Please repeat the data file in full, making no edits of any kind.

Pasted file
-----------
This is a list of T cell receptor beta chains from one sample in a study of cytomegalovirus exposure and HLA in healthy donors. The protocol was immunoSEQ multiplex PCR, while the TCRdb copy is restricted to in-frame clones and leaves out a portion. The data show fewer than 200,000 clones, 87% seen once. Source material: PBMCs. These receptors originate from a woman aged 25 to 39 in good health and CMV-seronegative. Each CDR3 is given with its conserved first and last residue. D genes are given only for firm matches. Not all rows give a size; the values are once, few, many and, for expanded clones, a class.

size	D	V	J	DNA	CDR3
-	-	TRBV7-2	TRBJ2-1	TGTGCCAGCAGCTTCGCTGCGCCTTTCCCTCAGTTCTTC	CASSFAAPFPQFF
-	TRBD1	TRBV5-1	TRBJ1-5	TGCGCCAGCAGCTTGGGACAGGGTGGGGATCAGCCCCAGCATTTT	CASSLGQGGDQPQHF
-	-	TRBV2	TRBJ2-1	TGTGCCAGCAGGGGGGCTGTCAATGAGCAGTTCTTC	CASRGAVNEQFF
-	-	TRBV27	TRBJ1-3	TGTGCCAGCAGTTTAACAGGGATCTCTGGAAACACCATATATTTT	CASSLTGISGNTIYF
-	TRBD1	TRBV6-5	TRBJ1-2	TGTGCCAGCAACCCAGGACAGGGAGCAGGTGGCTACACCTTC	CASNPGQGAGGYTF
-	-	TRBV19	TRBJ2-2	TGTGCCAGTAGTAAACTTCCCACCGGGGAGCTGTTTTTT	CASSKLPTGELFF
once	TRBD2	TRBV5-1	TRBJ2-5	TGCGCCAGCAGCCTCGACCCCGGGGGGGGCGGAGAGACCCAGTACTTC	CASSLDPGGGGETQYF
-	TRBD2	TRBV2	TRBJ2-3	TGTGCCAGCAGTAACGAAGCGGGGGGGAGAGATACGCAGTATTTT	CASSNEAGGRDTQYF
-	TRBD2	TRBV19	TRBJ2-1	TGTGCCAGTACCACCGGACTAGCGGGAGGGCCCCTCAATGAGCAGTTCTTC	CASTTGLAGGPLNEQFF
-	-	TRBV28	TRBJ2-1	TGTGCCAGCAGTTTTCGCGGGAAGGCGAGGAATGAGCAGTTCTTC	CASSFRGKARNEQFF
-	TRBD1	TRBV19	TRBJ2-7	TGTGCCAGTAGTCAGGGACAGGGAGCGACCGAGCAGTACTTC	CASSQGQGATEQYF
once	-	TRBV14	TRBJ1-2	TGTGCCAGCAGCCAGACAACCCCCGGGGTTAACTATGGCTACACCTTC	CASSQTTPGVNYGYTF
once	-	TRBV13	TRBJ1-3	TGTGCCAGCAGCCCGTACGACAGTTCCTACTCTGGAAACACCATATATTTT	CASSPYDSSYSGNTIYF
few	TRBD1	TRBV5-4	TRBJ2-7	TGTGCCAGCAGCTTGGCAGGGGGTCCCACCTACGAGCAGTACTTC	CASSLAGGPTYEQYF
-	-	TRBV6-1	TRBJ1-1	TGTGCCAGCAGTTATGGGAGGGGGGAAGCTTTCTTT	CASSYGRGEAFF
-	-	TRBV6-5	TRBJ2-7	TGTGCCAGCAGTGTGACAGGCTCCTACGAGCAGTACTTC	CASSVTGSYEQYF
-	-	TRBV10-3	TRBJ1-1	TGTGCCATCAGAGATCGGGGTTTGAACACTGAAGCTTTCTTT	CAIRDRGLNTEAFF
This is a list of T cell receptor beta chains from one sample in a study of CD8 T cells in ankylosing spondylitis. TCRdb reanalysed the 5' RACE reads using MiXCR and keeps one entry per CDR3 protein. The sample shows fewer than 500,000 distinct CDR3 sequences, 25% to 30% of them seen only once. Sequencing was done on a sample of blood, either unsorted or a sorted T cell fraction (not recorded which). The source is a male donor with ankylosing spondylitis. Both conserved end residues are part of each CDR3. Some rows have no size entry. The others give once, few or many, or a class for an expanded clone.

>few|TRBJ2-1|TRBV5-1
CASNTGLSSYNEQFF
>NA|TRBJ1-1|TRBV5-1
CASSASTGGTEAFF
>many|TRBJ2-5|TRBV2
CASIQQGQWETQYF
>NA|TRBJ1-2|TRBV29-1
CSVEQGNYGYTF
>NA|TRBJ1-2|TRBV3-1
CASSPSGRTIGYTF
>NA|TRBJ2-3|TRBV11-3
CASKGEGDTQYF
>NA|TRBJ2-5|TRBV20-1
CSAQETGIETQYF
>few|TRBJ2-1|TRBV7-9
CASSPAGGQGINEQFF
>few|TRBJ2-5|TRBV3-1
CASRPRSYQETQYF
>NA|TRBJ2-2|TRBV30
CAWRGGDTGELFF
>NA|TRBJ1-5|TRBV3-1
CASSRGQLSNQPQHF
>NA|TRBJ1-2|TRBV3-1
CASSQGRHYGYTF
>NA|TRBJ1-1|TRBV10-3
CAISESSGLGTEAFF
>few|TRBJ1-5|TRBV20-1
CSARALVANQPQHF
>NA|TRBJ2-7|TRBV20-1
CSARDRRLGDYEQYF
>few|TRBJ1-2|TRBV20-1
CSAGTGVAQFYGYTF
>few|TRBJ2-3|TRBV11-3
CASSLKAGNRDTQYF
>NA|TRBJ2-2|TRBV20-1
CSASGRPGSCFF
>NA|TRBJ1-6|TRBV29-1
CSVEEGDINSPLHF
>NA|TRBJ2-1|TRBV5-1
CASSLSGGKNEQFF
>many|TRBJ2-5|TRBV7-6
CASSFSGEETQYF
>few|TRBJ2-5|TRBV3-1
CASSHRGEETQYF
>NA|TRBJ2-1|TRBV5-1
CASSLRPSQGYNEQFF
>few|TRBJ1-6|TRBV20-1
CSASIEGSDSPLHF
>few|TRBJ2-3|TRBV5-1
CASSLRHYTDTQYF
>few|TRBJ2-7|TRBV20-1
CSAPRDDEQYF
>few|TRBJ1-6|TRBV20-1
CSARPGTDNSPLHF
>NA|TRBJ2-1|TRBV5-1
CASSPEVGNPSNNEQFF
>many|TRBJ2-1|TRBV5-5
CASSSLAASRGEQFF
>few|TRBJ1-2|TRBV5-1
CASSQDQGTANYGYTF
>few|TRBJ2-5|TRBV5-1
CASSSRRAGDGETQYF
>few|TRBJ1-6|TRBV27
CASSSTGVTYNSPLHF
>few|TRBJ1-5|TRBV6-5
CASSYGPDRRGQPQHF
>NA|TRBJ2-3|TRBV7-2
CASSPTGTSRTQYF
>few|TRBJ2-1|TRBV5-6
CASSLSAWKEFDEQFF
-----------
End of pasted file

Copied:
This is a list of T cell receptor beta chains from one sample in a study of cytomegalovirus exposure and HLA in healthy donors. The protocol was immunoSEQ multiplex PCR, while the TCRdb copy is restricted to in-frame clones and leaves out a portion. The data show fewer than 200,000 clones, 87% seen once. Source material: PBMCs. These receptors originate from a woman aged 25 to 39 in good health and CMV-seronegative. Each CDR3 is given with its conserved first and last residue. D genes are given only for firm matches. Not all rows give a size; the values are once, few, many and, for expanded clones, a class.

size	D	V	J	DNA	CDR3
-	-	TRBV7-2	TRBJ2-1	TGTGCCAGCAGCTTCGCTGCGCCTTTCCCTCAGTTCTTC	CASSFAAPFPQFF
-	TRBD1	TRBV5-1	TRBJ1-5	TGCGCCAGCAGCTTGGGACAGGGTGGGGATCAGCCCCAGCATTTT	CASSLGQGGDQPQHF
-	-	TRBV2	TRBJ2-1	TGTGCCAGCAGGGGGGCTGTCAATGAGCAGTTCTTC	CASRGAVNEQFF
-	-	TRBV27	TRBJ1-3	TGTGCCAGCAGTTTAACAGGGATCTCTGGAAACACCATATATTTT	CASSLTGISGNTIYF
-	TRBD1	TRBV6-5	TRBJ1-2	TGTGCCAGCAACCCAGGACAGGGAGCAGGTGGCTACACCTTC	CASNPGQGAGGYTF
-	-	TRBV19	TRBJ2-2	TGTGCCAGTAGTAAACTTCCCACCGGGGAGCTGTTTTTT	CASSKLPTGELFF
once	TRBD2	TRBV5-1	TRBJ2-5	TGCGCCAGCAGCCTCGACCCCGGGGGGGGCGGAGAGACCCAGTACTTC	CASSLDPGGGGETQYF
-	TRBD2	TRBV2	TRBJ2-3	TGTGCCAGCAGTAACGAAGCGGGGGGGAGAGATACGCAGTATTTT	CASSNEAGGRDTQYF
-	TRBD2	TRBV19	TRBJ2-1	TGTGCCAGTACCACCGGACTAGCGGGAGGGCCCCTCAATGAGCAGTTCTTC	CASTTGLAGGPLNEQFF
-	-	TRBV28	TRBJ2-1	TGTGCCAGCAGTTTTCGCGGGAAGGCGAGGAATGAGCAGTTCTTC	CASSFRGKARNEQFF
-	TRBD1	TRBV19	TRBJ2-7	TGTGCCAGTAGTCAGGGACAGGGAGCGACCGAGCAGTACTTC	CASSQGQGATEQYF
once	-	TRBV14	TRBJ1-2	TGTGCCAGCAGCCAGACAACCCCCGGGGTTAACTATGGCTACACCTTC	CASSQTTPGVNYGYTF
once	-	TRBV13	TRBJ1-3	TGTGCCAGCAGCCCGTACGACAGTTCCTACTCTGGAAACACCATATATTTT	CASSPYDSSYSGNTIYF
few	TRBD1	TRBV5-4	TRBJ2-7	TGTGCCAGCAGCTTGGCAGGGGGTCCCACCTACGAGCAGTACTTC	CASSLAGGPTYEQYF
-	-	TRBV6-1	TRBJ1-1	TGTGCCAGCAGTTATGGGAGGGGGGAAGCTTTCTTT	CASSYGRGEAFF
-	-	TRBV6-5	TRBJ2-7	TGTGCCAGCAGTGTGACAGGCTCCTACGAGCAGTACTTC	CASSVTGSYEQYF
-	-	TRBV10-3	TRBJ1-1	TGTGCCATCAGAGATCGGGGTTTGAACACTGAAGCTTTCTTT	CAIRDRGLNTEAFF
This is a list of T cell receptor beta chains from one sample in a study of CD8 T cells in ankylosing spondylitis. TCRdb reanalysed the 5' RACE reads using MiXCR and keeps one entry per CDR3 protein. The sample shows fewer than 500,000 distinct CDR3 sequences, 25% to 30% of them seen only once. Sequencing was done on a sample of blood, either unsorted or a sorted T cell fraction (not recorded which). The source is a male donor with ankylosing spondylitis. Both conserved end residues are part of each CDR3. Some rows have no size entry. The others give once, few or many, or a class for an expanded clone.

>few|TRBJ2-1|TRBV5-1
CASNTGLSSYNEQFF
>NA|TRBJ1-1|TRBV5-1
CASSASTGGTEAFF
>many|TRBJ2-5|TRBV2
CASIQQGQWETQYF
>NA|TRBJ1-2|TRBV29-1
CSVEQGNYGYTF
>NA|TRBJ1-2|TRBV3-1
CASSPSGRTIGYTF
>NA|TRBJ2-3|TRBV11-3
CASKGEGDTQYF
>NA|TRBJ2-5|TRBV20-1
CSAQETGIETQYF
>few|TRBJ2-1|TRBV7-9
CASSPAGGQGINEQFF
>few|TRBJ2-5|TRBV3-1
CASRPRSYQETQYF
>NA|TRBJ2-2|TRBV30
CAWRGGDTGELFF
>NA|TRBJ1-5|TRBV3-1
CASSRGQLSNQPQHF
>NA|TRBJ1-2|TRBV3-1
CASSQGRHYGYTF
>NA|TRBJ1-1|TRBV10-3
CAISESSGLGTEAFF
>few|TRBJ1-5|TRBV20-1
CSARALVANQPQHF
>NA|TRBJ2-7|TRBV20-1
CSARDRRLGDYEQYF
>few|TRBJ1-2|TRBV20-1
CSAGTGVAQFYGYTF
>few|TRBJ2-3|TRBV11-3
CASSLKAGNRDTQYF
>NA|TRBJ2-2|TRBV20-1
CSASGRPGSCFF
>NA|TRBJ1-6|TRBV29-1
CSVEEGDINSPLHF
>NA|TRBJ2-1|TRBV5-1
CASSLSGGKNEQFF
>many|TRBJ2-5|TRBV7-6
CASSFSGEETQYF
>few|TRBJ2-5|TRBV3-1
CASSHRGEETQYF
>NA|TRBJ2-1|TRBV5-1
CASSLRPSQGYNEQFF
>few|TRBJ1-6|TRBV20-1
CSASIEGSDSPLHF
>few|TRBJ2-3|TRBV5-1
CASSLRHYTDTQYF
>few|TRBJ2-7|TRBV20-1
CSAPRDDEQYF
>few|TRBJ1-6|TRBV20-1
CSARPGTDNSPLHF
>NA|TRBJ2-1|TRBV5-1
CASSPEVGNPSNNEQFF
>many|TRBJ2-1|TRBV5-5
CASSSLAASRGEQFF
>few|TRBJ1-2|TRBV5-1
CASSQDQGTANYGYTF
>few|TRBJ2-5|TRBV5-1
CASSSRRAGDGETQYF
>few|TRBJ1-6|TRBV27
CASSSTGVTYNSPLHF
>few|TRBJ1-5|TRBV6-5
CASSYGPDRRGQPQHF
>NA|TRBJ2-3|TRBV7-2
CASSPTGTSRTQYF
>few|TRBJ2-1|TRBV5-6
CASSLSAWKEFDEQFF